The Professor, the Banker, and the Suicide King: Inside the Richest Poker Game of All Time
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- One of the author's sources for this book is a member of the illustrious and mysterious "Corporation" of top-10 poker players who pool their money to play for millions--revealing for the first time the secrets of their games, strategies, and partnership. - Books about gambling sell extremely well, as evidenced by the success of Bringing Down the House (Free Press, 2002), which has 320,000 hardcover and trade paperback copies in print combined, and Positively Fifth Street (Farrar, Straus and Giroux, 2003), which has sold more than 80,000 hardcover copies. - With celebrity poker tournaments boosting the Bravo cable network's ratings, and ESPN drawing over one million viewers per episode to its coverage of the World Series of Poker (held every June), public interest in the game has never been higher. Additionally, it is estimated that more than 90,000 Americans play poker on the Internet daily, with as much as 55 million dollars being wagered on any given day. - A brilliantly told, fascinating adventure story. The Professor, The Banker, And The Suicide King gives readers a view into an exclusive world--one that very few have had the opportunity to witness. - Michael Craig has written for The American Spectator, Cigar Aficionado, and Penthouse.
to Paris for one final game when he was too sick to travel. (The Frenchman went out in style, winning over a million dollars from his visitors before peacefully expiring.) Chip also played against Archie Karas, the daring gambler who turned a $5,000 loan into more than $10 million during an amazing run at pool and craps. They both played with George the Greek, the colorful, volatile tycoon who once set his cards on fire in anger at the Mirage. (Mike Laing, in a similar fit, once ate one of his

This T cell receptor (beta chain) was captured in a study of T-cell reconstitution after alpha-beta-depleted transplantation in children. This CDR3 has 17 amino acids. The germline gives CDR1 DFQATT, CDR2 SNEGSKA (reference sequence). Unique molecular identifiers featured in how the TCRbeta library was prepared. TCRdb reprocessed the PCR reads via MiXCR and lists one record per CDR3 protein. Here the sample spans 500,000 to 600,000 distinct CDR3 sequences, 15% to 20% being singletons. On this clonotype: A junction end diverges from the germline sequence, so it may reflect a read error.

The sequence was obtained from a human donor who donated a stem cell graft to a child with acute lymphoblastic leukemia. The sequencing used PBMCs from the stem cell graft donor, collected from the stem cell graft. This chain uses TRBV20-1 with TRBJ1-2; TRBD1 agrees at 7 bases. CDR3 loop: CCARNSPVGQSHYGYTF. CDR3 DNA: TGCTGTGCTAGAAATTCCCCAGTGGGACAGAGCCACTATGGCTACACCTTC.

fold hands where he had mediocre cards but expected to make money by inducing a fold. Those losses tended to be expensive, because they were pots that had been fattened by pre-flop raising and Beal had bet or raised after the flop. Brunson seemed to have a unique gift for taking advantage of his lapses in play. As Beal stayed longer in Las Vegas and played more hours in May, it was harder to maintain his focus. He started compromising the rituals so carefully developed and rehearsed, sometimes
group. The combination of high-stakes poker, high-stakes lifestyles, and thin capitalization had many players worried. Had the size of the stakes rattled Jennifer and Todd? If Beal won the freeze-out, they all imagined they would reup, but they would have to scramble to come up with a million dollars apiece. And what if he won again? Even though the group was still ahead (by a little) for the trip, these were the thoughts going through the players’ minds. They were in uncharted territory.
he told them he wanted to play a few more hands. That turned into five minutes, then another five minutes, then another five minutes, then just a few more hands. He realized as the scene unfolded that Jennifer might assume that he would play even more wild during the last few minutes. Andy used this to make the most of a run of good cards. On one hand, he raised before the flop with ace-queen. (It was a natural raising hand, but in a heads-up game played in such an aggressive fashion, he could
most successful businessmen. In short, I had an opportunity to learn from some very wise gamblers. I can say two things for certain. First, it will be at least several decades before there is a higher-stakes poker game than Andy Beal played against Todd Brunson, Chip Reese, Hamid Dastmalchi, Gus Hansen, and Jennifer Harman on May 12-13, 2004. And second, I wouldn’t bet you on it. Bibliography BOOKS Alvarez, A. The Biggest Game in Town. Boston: Houghton Mifflin, 1983. Bellin, Andy.